Up close and personal with Sydney’s beach lifestyle


Up close and personal with Sydney’s beach lifestyle

Sydney, Sydney, what more can I say…

Truth be told, I was supposed to have a 3 day stopover in Sydney. Three short tourist-attraction filled days. These three days turned into a week, and that week turned into a month. But how can you blame me for wanting to see one more sunrise like this one?


The land down under is certainly filled with breathtaking picturesque landscapes and Sydney’s beaches fall straight in that category. It’s so enigmatic how one of the busiest places in the world (such as the world famous Bondi Beach, for example) could also be the serenest, as long as you’re prepared to compromise a bit, sometimes getting up as early as 3.30am to catch the sunrise and avoid the crowds.
There’s something special about places like this that just captivates me. Every day, I get my coffee from the same 7/11 store, get the same bus at the same time as the day before and go to the same destination. Once there, the sense of place is the same as the previous days however, the backdrop is completely different: The sky, waves, people, sunlight and just everything around you is dissimilar. No two days are alike. It’s simply magical.



However, after a week or so of fully admiring the incredible beach sceneries (and a good couple of days of solid sunburn) I realized that I needed to do something on the productive side of things to keep me going and entertained. After all, I had been on a plane for over two days to get here, so why not make the most out of it, right!?


As I was in unknown territory and it was the first time that I had gotten a chance to photograph that idyllic beach lifestyle, I spent a good deal of time analyzing my surrounding area which greatly helped my photography: From seeing where the best sunrise spot was, to how the waves crashed on nearby cliffs or where and when was the best time of day to catch surfers in their element.. I personally didn’t want to carry all my heavy gear on my back therefore my beach photos were mainly taken with a wide angle (11-24mm) or prime lens (50mm). The only time that I had to use a zoom lens was to shoot surfing action shots, where the subjects were quite far away.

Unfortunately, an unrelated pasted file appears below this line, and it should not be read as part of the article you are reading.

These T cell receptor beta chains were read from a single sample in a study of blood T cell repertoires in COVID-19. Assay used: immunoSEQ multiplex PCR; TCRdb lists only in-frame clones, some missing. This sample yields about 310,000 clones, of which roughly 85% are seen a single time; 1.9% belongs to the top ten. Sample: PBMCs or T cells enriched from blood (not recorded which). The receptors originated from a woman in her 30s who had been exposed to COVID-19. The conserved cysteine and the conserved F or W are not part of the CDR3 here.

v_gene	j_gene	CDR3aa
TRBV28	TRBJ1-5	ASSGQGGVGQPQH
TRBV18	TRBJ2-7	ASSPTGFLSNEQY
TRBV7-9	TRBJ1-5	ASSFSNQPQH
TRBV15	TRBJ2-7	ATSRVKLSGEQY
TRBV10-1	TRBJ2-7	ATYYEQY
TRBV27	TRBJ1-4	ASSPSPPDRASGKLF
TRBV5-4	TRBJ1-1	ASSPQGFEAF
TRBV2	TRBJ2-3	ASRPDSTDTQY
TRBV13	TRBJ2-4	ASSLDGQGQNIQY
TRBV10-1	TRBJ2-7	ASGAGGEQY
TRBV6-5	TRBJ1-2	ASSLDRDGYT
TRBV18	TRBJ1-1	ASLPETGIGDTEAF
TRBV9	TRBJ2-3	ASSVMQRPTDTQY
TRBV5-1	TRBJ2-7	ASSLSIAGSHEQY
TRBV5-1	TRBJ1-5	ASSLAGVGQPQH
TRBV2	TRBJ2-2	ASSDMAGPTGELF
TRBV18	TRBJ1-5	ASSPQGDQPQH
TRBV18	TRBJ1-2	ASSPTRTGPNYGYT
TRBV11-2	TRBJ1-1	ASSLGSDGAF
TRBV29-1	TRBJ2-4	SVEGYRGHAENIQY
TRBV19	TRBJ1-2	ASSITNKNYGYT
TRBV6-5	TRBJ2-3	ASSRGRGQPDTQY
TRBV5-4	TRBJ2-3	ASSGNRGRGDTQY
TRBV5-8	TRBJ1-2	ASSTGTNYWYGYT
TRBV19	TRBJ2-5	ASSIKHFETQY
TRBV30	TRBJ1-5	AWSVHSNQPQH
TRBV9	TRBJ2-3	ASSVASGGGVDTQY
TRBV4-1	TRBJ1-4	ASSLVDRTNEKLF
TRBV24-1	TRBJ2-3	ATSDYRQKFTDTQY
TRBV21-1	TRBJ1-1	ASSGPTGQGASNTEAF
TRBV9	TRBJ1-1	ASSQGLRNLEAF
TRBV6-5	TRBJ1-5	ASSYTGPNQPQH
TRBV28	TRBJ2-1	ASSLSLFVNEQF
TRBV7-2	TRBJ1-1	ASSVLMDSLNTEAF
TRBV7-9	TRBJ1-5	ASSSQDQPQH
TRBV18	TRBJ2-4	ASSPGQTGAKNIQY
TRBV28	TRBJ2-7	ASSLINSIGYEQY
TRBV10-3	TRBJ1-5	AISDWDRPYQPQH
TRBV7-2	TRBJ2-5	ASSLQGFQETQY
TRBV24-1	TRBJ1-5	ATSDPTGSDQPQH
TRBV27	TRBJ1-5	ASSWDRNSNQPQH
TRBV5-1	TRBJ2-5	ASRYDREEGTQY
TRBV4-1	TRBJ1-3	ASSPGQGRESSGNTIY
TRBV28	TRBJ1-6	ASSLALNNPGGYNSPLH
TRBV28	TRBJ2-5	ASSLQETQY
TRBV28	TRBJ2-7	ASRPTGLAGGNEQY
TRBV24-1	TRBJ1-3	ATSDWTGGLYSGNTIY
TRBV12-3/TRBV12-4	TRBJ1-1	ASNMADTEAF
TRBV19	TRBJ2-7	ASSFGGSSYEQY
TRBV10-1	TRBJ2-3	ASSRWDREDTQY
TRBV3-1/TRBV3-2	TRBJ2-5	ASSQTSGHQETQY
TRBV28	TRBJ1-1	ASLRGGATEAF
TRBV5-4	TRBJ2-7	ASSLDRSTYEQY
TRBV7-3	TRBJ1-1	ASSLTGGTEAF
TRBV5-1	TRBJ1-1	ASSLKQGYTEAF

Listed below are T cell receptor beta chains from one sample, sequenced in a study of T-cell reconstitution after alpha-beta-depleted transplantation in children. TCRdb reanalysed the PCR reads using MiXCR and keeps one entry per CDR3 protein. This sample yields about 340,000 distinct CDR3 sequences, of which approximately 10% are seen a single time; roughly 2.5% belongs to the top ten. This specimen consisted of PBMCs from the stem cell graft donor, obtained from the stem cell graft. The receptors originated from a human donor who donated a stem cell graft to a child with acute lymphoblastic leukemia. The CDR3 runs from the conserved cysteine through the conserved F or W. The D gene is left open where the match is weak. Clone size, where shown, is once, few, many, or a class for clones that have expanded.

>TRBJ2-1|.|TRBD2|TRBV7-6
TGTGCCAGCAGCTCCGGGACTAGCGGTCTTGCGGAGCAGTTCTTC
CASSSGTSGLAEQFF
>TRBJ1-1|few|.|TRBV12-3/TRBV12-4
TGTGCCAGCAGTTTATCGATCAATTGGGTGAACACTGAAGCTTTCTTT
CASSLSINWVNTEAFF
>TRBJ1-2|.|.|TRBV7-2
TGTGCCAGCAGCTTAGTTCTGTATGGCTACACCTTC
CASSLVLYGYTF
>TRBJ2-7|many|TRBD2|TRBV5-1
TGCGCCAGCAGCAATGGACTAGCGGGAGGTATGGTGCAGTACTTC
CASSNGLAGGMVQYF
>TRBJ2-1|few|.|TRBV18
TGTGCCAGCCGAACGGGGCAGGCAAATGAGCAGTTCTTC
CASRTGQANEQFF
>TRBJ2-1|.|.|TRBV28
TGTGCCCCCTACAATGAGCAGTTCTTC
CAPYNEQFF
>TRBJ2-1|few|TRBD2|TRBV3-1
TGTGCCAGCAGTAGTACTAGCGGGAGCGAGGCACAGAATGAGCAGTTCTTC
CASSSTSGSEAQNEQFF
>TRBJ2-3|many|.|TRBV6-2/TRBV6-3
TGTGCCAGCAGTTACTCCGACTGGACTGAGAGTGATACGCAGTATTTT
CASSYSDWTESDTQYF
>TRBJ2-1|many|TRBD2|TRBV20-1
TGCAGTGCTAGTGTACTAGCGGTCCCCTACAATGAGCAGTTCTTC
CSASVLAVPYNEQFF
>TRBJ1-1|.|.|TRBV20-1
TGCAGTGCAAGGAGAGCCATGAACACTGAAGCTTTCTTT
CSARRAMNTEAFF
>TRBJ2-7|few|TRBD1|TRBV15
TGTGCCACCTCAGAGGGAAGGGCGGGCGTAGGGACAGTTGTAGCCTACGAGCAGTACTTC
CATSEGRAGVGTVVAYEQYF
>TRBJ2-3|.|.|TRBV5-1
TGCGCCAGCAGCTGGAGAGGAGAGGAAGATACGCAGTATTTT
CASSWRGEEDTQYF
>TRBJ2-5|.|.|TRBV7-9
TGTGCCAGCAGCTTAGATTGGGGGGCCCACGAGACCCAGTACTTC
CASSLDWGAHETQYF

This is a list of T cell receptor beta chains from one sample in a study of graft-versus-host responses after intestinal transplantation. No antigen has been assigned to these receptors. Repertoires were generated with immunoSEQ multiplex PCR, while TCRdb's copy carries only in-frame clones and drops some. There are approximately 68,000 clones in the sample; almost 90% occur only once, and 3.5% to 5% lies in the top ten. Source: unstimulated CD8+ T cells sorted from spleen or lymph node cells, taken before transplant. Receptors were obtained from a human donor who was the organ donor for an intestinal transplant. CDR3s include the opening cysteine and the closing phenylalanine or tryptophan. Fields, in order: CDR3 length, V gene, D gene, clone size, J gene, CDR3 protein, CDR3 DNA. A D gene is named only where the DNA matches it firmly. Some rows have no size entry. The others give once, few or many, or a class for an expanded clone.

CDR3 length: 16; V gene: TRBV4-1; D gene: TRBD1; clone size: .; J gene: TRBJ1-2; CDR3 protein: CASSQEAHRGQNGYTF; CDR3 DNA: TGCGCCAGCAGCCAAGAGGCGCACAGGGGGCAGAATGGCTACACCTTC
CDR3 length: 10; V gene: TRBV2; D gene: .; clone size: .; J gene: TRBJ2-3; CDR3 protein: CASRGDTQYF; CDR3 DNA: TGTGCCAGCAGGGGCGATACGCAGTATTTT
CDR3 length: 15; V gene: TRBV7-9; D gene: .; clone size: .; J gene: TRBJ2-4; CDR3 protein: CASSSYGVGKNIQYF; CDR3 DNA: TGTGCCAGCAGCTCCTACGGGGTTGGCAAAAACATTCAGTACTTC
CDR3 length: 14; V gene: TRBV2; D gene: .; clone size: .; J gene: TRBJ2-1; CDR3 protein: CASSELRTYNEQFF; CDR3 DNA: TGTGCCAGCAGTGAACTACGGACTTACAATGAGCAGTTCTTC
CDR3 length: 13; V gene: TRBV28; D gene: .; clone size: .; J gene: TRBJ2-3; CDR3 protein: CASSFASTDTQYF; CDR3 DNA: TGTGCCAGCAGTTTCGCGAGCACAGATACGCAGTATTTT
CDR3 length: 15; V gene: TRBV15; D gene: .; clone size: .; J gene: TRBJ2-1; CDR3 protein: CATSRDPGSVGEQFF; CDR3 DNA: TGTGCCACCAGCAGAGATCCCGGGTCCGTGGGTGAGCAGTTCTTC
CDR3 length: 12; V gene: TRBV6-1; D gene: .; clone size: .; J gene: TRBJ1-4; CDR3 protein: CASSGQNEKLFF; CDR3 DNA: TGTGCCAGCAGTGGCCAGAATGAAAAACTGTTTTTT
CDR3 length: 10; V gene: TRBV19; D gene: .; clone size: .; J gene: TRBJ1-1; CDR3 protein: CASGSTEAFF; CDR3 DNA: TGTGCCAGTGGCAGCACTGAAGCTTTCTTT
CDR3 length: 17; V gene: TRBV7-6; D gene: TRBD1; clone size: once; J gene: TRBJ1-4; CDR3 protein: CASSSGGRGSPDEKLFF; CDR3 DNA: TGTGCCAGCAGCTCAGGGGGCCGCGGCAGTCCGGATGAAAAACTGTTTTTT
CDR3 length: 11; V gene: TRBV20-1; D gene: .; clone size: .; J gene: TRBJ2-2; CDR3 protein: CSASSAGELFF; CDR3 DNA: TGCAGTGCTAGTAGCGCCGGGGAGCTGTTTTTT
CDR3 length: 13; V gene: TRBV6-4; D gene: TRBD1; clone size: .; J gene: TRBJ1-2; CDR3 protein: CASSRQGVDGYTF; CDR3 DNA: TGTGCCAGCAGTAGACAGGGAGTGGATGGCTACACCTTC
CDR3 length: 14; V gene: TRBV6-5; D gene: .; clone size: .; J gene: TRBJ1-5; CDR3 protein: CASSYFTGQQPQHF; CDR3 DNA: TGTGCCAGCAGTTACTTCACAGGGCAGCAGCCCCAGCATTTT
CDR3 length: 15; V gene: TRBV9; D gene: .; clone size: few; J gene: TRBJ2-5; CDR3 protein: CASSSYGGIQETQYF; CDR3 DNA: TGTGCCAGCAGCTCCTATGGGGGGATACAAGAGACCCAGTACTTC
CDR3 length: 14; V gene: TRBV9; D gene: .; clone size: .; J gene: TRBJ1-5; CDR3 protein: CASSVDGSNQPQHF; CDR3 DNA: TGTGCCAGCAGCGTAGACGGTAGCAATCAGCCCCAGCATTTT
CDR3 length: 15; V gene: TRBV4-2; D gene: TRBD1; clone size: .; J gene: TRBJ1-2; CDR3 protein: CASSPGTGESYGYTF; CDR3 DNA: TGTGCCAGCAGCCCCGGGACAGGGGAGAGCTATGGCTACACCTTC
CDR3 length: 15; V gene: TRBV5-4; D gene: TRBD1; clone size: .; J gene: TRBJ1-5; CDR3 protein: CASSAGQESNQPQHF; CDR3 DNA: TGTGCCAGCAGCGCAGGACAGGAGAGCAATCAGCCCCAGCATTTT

In addition, after a couple of days of complete unsuccessful attempts to photograph a sunrise by steadily holding the camera I decided to invest in a tripod. I cannot underline how important this peace of item is if you really want to get a good sunrise/sunset shot. It prevents the obvious blur while at the same time allowing you to shoot for longer exposure times. So if you’re planning to doing any beach photos (or any photos where different light and movement are involved) do yourself a favor and bring along that tripod :-).


The good thing about all of this is that there’s no right or wrong; you simply have to experiment and see what works best for you. I personally found that increasing the contrast and purposely overexposing some of my shots worked really well with getting the whole beach vibe and overall atmosphere.




Donna Tzaneva

Donna Tzaneva is a twenty-something year old globetrotter that was born in Bulgaria, grew up in Australia and now resides in Iceland. After finishing her BSc in Equine Studies, a severe horse-back riding injury made her take a step back from that career and take up photography. She hasn’t stopped ever since..

Blog: www.globetrottingdonna.com
Facebook Page: www.facebook.com/globetrottingdonna

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